1/2 teaspoon dried thyme
1 teaspoon dried cilantro
2 packets Badia Sazo’n Tropical (con culantro y achiote, with annatto and coriander)

This stuff

This stuff

1/2 tsp salt
1/2 tsp pepper
1/4 tsp cayenne pepper
2 cartons chicken stock (7.6 oz each, College Inn, Bold Stock, Rotisserie Chicken flavor)
Juice of 1/2 lime and 1/2 orange or tangerine
2-4 cups of water
Directions:
Cut the calabaza squash into several large pieces and scoop out seeds and strings. Place skin side up on plate and microwave 5-8 minutes (this step makes it a lot easier to skin and cube)
Meanwhile, saute’ onions and garlic in oil in a large soup pot, until golden brown
Peel and cube plantain and sweet potato
Add these to the onion to saute’ briefly, stirring occasionally to prevent burning
Add the broth, frozen yuca, peas, corn and seasonings and bring to boil
Cut up the chicken breasts and leg meat, discarding skin (or, if you can’t resist, have a taste of the skin before you discard it)
Save the wings for tomorrow’s lunch
Add chicken pieces to the boiling mixture
Keep soup at a lightly rolling boil, stirring occasionally.
Remove the calabaza from microwave and using a knife and fork, carefully (it’s hot!) cut the flesh away from the skin, cubing it as you go and slipping the cubes into the soup
Remove the large chunks of yuca from the soup with a slotted spoon
With a fork and knife, slice these lengthwise into quarters, remove the center spine, then cube the yuca, and return it to the soup (you may not need all the yuca, you decide)
Let cook until the yuca cooks all the way through, tasting and adjusting seasonings/water amount as you wait, adding water as needed to keep enough fluid to stay soup instead of a stew
Ladle into soup bowls and serve with French or Cuban bread slices. Cures what ails ya.

For a different kind of fare, visit my other blog at

joantwarren.com

Happy Accident: Chicken Calamatacata

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Sometimes my pantry gets stuck in a time warp. I’ll pull something out thinking I just bought it last month, or so, and, bam, it happens again: “Best if used by July 2012.” Yes, it’s nearly 2014.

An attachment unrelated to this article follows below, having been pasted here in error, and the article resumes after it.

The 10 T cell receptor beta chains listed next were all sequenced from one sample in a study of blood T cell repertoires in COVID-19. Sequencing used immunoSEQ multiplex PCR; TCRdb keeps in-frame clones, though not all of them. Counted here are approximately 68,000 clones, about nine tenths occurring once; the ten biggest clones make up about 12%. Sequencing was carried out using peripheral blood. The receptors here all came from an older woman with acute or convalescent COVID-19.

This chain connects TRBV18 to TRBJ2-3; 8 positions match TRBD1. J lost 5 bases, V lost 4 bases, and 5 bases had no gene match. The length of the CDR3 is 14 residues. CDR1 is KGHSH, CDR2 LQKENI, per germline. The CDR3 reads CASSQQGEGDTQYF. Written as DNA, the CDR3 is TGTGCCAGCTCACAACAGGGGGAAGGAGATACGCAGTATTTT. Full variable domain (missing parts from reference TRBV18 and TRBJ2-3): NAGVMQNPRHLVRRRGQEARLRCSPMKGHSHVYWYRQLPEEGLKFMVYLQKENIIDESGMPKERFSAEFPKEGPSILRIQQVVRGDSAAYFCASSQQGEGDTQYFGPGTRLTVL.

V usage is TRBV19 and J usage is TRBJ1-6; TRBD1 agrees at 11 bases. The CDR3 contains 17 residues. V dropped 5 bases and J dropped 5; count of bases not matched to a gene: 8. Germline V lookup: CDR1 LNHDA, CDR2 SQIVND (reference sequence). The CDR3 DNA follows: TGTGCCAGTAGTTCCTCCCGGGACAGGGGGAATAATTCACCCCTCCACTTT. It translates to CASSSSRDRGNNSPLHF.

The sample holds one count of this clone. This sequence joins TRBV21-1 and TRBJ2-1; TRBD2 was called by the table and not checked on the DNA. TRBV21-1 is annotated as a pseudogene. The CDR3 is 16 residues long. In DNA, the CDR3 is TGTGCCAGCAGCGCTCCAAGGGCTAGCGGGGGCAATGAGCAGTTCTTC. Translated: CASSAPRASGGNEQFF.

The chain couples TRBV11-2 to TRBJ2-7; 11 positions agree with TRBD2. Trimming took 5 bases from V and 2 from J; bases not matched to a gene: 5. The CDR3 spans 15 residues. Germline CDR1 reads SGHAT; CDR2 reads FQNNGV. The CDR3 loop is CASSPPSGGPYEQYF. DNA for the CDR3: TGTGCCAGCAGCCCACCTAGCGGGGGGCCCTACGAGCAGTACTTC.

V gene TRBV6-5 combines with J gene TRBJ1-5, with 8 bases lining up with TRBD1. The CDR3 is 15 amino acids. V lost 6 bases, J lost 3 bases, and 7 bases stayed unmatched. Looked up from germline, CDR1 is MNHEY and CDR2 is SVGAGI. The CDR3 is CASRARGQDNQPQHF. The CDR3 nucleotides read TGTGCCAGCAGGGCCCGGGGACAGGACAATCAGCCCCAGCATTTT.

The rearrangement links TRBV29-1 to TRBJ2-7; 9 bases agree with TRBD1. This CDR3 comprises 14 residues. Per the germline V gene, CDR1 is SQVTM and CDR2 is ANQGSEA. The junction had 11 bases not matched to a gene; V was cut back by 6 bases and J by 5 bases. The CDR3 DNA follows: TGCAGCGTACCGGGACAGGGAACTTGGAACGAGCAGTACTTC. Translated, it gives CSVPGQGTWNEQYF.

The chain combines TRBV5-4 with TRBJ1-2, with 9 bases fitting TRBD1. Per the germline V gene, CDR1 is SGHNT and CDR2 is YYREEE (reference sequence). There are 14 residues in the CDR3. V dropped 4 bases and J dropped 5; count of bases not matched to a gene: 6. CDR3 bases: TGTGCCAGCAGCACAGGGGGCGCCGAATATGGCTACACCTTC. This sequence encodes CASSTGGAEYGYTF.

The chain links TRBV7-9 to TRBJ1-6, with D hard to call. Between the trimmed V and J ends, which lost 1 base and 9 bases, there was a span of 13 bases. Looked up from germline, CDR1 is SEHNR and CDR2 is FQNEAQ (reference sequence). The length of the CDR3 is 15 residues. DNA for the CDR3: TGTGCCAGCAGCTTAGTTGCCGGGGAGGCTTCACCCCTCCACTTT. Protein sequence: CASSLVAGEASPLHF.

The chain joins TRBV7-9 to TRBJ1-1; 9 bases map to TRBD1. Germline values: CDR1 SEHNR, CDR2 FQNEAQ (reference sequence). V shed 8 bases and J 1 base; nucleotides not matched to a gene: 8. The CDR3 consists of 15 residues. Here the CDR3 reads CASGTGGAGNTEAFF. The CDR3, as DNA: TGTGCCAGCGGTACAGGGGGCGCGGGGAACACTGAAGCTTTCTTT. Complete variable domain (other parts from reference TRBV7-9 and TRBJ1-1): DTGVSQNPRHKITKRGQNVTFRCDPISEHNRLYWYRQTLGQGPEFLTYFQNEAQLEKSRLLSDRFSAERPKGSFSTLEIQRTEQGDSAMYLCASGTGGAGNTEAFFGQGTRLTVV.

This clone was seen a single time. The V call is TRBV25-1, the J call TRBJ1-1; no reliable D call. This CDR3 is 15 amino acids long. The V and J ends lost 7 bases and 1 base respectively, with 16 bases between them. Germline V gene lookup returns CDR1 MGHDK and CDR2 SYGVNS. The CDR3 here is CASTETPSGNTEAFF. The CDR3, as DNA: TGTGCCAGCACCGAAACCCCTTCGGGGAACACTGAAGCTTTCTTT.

More than once  (okay, so many times he doesn’t believe me any more when I say, yes, we have all we need in the pantry), my sweet and oh-so-patient honey has rushed to the store for something after asking me to check an expiration date, while I cook.

I started making Chicken Piccata tonight and realized too late that the jar of capers had expired. Their fuzzy white coats were my first hint the time warp had struck again. So, instead of asking hubby  to run to Publix (everything else was timed and ready), I took a chance. No, I didn’t serve the fuzzy capers, I took a chance and substituted sliced Calamata olives for the capers.

Wow, delicious! A happy accident, and a hit with all but the four-year-old picky eater!

Here’s the recipe:

Chicken Piccata turned Chicken Calamatacata
2 Boneless chicken breasts, butterflied or thin-sliced.
Salt and pepper
2 T butter or margarine
2T olive oil
1/2 cup flour
1/3 cup fresh lemon juice
1/2 cup chicken broth
1/2 cup sliced Calamata olives

Salt and pepper the chicken breasts, dredge in flour.
Heat to sizzling the butter and oil in large fry pan.
Pan-fry chicken breasts 3-5 minutes per side, browning them.
Remove them to dish.
Add lemon juice and broth, heat to boiling, scraping any brown from pan into the sauce. Cook until reduces by a third. Return chicken to pan, cook another 5 minutes.  Add olives and stir. Remove chicken to serving plate and pour sauce with olives over meat. Serve immediately.

We had them with sour cream and onion potatoes and broccoli, would be great with Calamata mashed potatoes too. I’ll share that recipe soon.

For a different kind of fare, visit my other blog at

joantwarren.com